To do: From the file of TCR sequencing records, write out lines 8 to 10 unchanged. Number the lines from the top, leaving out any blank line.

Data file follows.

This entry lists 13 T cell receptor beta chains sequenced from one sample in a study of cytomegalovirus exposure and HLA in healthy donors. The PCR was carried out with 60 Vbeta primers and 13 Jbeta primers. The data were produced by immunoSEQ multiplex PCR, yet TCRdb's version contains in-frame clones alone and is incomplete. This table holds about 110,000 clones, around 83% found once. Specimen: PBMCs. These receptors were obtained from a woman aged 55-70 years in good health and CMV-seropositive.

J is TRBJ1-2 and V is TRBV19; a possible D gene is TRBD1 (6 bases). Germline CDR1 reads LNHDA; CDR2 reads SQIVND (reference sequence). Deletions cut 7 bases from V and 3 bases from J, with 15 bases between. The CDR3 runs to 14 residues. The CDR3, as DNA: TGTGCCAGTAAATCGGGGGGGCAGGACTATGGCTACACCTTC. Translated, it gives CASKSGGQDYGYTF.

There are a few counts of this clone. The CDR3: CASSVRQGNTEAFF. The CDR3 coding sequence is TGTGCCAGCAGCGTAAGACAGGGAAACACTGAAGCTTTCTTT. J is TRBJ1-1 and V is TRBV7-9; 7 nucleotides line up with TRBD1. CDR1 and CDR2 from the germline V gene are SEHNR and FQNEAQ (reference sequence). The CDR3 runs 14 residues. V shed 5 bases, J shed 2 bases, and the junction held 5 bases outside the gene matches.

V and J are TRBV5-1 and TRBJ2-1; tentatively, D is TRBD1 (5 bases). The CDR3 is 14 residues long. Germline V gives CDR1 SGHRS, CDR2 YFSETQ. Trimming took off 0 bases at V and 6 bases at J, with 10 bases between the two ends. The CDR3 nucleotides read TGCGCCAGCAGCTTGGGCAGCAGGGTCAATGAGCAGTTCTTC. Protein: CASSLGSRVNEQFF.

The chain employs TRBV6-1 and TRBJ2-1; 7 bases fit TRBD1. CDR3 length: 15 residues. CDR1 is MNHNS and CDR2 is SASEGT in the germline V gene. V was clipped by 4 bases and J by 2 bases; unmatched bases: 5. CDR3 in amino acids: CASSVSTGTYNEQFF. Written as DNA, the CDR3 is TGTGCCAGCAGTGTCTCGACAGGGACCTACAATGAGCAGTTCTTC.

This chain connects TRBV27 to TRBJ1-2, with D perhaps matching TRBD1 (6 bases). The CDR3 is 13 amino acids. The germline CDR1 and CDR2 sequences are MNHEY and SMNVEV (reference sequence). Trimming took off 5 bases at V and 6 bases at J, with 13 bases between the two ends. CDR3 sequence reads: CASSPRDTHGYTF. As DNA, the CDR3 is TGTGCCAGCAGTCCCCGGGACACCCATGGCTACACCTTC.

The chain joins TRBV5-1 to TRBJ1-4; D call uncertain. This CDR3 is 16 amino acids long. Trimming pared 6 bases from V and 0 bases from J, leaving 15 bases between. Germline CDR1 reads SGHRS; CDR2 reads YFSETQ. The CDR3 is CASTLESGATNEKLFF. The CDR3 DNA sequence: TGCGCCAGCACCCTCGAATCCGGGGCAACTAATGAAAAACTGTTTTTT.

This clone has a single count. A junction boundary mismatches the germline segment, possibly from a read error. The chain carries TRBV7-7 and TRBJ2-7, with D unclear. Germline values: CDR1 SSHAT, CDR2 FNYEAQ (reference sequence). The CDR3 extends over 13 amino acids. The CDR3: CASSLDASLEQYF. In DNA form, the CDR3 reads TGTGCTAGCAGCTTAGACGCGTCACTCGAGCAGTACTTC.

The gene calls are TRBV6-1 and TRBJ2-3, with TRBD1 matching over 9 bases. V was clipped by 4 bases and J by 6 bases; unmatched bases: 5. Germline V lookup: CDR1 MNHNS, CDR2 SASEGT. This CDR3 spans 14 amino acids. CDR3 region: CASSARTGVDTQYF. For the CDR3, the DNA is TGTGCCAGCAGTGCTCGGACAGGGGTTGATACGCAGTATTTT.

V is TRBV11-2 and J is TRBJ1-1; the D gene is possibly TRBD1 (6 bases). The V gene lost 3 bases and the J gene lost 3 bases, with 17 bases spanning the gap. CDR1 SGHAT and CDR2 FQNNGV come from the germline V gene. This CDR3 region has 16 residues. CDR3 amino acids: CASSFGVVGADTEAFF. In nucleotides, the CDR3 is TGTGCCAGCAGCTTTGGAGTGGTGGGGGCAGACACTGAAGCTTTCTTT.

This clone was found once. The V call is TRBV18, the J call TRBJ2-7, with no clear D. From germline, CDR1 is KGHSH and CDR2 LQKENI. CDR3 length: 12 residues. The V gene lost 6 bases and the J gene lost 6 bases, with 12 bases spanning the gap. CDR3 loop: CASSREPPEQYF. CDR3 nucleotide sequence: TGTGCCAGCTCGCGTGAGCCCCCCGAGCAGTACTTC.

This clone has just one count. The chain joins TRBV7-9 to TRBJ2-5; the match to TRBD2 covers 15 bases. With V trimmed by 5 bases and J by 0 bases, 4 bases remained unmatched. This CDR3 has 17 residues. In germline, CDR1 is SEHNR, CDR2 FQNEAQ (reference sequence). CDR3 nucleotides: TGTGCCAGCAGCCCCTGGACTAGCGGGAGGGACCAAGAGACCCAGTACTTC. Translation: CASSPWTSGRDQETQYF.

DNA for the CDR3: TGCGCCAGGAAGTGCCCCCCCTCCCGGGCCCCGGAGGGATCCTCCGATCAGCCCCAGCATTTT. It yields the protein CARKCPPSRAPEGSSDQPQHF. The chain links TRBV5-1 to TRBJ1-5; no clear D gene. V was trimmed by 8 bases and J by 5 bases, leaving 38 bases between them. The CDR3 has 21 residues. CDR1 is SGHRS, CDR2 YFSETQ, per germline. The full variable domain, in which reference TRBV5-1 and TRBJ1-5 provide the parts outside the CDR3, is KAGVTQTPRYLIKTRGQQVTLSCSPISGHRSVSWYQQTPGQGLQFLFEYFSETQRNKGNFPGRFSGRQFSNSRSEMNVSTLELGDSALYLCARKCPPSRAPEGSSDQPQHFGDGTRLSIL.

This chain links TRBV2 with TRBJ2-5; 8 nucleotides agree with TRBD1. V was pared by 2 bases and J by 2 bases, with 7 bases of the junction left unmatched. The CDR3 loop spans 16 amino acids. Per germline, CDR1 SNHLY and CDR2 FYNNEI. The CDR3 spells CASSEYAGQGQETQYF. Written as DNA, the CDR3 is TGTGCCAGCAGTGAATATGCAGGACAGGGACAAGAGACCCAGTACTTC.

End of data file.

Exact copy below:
This clone has a single count. A junction boundary mismatches the germline segment, possibly from a read error. The chain carries TRBV7-7 and TRBJ2-7, with D unclear. Germline values: CDR1 SSHAT, CDR2 FNYEAQ (reference sequence). The CDR3 extends over 13 amino acids. The CDR3: CASSLDASLEQYF. In DNA form, the CDR3 reads TGTGCTAGCAGCTTAGACGCGTCACTCGAGCAGTACTTC.

The gene calls are TRBV6-1 and TRBJ2-3, with TRBD1 matching over 9 bases. V was clipped by 4 bases and J by 6 bases; unmatched bases: 5. Germline V lookup: CDR1 MNHNS, CDR2 SASEGT. This CDR3 spans 14 amino acids. CDR3 region: CASSARTGVDTQYF. For the CDR3, the DNA is TGTGCCAGCAGTGCTCGGACAGGGGTTGATACGCAGTATTTT.

V is TRBV11-2 and J is TRBJ1-1; the D gene is possibly TRBD1 (6 bases). The V gene lost 3 bases and the J gene lost 3 bases, with 17 bases spanning the gap. CDR1 SGHAT and CDR2 FQNNGV come from the germline V gene. This CDR3 region has 16 residues. CDR3 amino acids: CASSFGVVGADTEAFF. In nucleotides, the CDR3 is TGTGCCAGCAGCTTTGGAGTGGTGGGGGCAGACACTGAAGCTTTCTTT.